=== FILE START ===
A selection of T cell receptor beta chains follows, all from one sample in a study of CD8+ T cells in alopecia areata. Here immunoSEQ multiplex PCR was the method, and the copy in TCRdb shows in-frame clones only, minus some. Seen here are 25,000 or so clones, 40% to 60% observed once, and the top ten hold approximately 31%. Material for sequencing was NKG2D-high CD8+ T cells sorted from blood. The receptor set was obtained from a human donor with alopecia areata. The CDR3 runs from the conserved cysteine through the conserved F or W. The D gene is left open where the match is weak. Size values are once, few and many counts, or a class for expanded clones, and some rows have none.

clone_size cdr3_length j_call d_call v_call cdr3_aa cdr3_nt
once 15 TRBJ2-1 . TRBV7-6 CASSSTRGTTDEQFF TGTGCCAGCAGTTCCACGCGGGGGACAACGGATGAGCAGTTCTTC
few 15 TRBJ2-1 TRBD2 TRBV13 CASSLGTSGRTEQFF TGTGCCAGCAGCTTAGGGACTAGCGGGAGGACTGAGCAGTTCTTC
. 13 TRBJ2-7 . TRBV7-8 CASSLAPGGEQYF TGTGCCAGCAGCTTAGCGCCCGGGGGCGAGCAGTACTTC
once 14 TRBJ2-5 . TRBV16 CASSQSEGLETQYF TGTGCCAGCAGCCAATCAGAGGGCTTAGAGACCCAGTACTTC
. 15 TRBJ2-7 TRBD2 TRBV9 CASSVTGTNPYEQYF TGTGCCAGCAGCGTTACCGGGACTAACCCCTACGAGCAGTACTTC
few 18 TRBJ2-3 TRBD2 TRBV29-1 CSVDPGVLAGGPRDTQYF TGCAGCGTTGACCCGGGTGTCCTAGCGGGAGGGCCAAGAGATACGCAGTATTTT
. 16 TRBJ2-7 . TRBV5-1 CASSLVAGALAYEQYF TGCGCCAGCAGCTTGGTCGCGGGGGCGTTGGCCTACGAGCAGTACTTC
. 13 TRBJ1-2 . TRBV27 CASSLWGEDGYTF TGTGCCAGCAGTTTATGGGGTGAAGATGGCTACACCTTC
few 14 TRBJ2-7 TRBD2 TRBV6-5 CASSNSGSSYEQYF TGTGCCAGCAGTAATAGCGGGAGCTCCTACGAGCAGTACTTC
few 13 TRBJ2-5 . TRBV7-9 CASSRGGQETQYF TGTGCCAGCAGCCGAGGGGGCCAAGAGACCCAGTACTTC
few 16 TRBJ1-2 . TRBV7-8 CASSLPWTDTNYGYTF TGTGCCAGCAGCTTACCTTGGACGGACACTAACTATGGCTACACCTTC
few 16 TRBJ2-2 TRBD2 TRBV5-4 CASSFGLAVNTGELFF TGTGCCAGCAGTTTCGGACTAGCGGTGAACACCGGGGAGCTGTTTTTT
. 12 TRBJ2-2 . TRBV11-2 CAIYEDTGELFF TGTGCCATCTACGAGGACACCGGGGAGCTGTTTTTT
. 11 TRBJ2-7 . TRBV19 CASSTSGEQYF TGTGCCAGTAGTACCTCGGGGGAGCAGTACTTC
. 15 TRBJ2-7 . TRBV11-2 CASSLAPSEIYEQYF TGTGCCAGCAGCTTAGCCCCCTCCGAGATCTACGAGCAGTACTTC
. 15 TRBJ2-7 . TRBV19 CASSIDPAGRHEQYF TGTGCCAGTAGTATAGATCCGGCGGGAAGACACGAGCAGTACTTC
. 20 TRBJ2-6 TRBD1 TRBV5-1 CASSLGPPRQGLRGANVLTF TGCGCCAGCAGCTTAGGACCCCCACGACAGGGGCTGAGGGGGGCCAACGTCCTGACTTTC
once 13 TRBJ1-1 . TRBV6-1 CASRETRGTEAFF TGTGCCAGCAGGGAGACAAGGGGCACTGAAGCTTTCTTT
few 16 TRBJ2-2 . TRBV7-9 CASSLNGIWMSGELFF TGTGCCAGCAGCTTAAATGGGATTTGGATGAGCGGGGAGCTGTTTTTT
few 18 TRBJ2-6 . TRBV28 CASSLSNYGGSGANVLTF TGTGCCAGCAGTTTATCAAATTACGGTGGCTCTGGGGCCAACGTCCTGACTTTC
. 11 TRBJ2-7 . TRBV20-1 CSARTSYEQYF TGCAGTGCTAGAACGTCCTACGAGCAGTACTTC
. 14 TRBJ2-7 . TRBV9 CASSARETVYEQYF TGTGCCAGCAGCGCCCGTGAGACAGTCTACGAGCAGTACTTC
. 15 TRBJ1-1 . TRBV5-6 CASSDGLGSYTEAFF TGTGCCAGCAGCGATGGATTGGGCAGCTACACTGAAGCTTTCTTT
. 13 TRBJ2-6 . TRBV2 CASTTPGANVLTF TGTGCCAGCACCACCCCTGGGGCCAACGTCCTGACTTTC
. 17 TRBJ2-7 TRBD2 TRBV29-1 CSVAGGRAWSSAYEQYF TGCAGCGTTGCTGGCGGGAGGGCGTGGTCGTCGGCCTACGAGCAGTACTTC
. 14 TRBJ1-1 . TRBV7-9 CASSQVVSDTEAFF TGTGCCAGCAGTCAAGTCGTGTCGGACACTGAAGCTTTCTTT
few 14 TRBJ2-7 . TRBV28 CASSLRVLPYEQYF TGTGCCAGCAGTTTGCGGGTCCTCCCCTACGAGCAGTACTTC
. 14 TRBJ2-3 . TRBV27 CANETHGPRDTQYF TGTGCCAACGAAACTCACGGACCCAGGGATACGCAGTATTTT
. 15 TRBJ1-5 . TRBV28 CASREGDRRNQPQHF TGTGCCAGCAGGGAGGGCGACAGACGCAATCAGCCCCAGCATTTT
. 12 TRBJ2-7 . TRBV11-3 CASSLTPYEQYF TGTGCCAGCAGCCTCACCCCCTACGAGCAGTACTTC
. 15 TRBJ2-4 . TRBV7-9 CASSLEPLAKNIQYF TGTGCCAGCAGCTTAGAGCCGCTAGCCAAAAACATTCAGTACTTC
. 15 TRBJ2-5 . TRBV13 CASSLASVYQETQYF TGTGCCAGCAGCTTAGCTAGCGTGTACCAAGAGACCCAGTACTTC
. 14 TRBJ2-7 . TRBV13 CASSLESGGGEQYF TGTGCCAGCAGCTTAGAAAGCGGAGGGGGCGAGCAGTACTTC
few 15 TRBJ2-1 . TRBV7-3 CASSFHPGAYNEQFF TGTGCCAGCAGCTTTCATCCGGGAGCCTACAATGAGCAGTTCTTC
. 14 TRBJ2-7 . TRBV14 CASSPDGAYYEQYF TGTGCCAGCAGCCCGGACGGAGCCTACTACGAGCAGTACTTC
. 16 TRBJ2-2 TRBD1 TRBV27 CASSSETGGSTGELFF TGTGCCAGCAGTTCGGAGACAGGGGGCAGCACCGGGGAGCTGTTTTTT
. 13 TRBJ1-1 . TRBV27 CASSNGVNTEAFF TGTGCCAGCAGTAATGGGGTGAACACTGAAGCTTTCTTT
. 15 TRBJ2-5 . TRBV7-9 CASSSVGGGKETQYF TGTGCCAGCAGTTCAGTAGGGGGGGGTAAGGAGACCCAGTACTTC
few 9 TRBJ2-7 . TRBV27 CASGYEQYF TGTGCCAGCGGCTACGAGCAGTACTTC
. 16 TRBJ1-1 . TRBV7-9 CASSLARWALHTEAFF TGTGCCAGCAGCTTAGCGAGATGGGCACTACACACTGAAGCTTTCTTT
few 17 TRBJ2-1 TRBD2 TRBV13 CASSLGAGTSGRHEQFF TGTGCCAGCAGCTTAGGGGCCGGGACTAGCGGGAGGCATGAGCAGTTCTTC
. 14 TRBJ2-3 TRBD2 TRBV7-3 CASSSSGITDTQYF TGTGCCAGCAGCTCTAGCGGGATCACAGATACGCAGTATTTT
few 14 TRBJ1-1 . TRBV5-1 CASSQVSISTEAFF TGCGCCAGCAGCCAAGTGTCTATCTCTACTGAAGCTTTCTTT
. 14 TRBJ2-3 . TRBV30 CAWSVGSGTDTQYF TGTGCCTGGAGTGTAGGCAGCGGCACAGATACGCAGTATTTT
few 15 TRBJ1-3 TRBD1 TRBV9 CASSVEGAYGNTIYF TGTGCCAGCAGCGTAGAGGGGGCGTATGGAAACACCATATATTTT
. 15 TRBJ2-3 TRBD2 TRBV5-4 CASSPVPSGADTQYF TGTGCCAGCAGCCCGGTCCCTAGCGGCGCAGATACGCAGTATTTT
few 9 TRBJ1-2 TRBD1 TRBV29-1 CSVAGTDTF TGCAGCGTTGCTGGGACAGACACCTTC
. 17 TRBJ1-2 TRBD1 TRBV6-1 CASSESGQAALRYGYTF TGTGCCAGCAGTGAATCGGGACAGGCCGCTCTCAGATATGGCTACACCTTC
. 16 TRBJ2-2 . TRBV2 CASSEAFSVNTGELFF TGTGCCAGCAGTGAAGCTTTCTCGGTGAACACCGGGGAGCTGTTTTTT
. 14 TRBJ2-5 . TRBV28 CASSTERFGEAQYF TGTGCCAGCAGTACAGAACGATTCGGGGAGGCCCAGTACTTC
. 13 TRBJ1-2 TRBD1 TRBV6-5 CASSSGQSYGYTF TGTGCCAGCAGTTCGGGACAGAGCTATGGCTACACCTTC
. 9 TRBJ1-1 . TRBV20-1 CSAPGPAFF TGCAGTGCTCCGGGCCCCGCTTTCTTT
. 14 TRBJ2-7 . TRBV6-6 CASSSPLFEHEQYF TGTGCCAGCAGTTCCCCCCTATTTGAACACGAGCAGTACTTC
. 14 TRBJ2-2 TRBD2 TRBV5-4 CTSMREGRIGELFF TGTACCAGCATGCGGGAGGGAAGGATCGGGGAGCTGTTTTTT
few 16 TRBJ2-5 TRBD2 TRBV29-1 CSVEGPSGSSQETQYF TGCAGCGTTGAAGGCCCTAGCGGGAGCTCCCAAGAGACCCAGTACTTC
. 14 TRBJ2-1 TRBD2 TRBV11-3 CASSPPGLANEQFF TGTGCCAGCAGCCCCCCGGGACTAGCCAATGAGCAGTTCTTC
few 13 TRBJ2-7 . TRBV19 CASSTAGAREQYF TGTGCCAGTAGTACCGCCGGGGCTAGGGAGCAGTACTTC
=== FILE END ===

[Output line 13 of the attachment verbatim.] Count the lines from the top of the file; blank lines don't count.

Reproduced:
few 16 TRBJ1-2 . TRBV7-8 CASSLPWTDTNYGYTF TGTGCCAGCAGCTTACCTTGGACGGACACTAACTATGGCTACACCTTC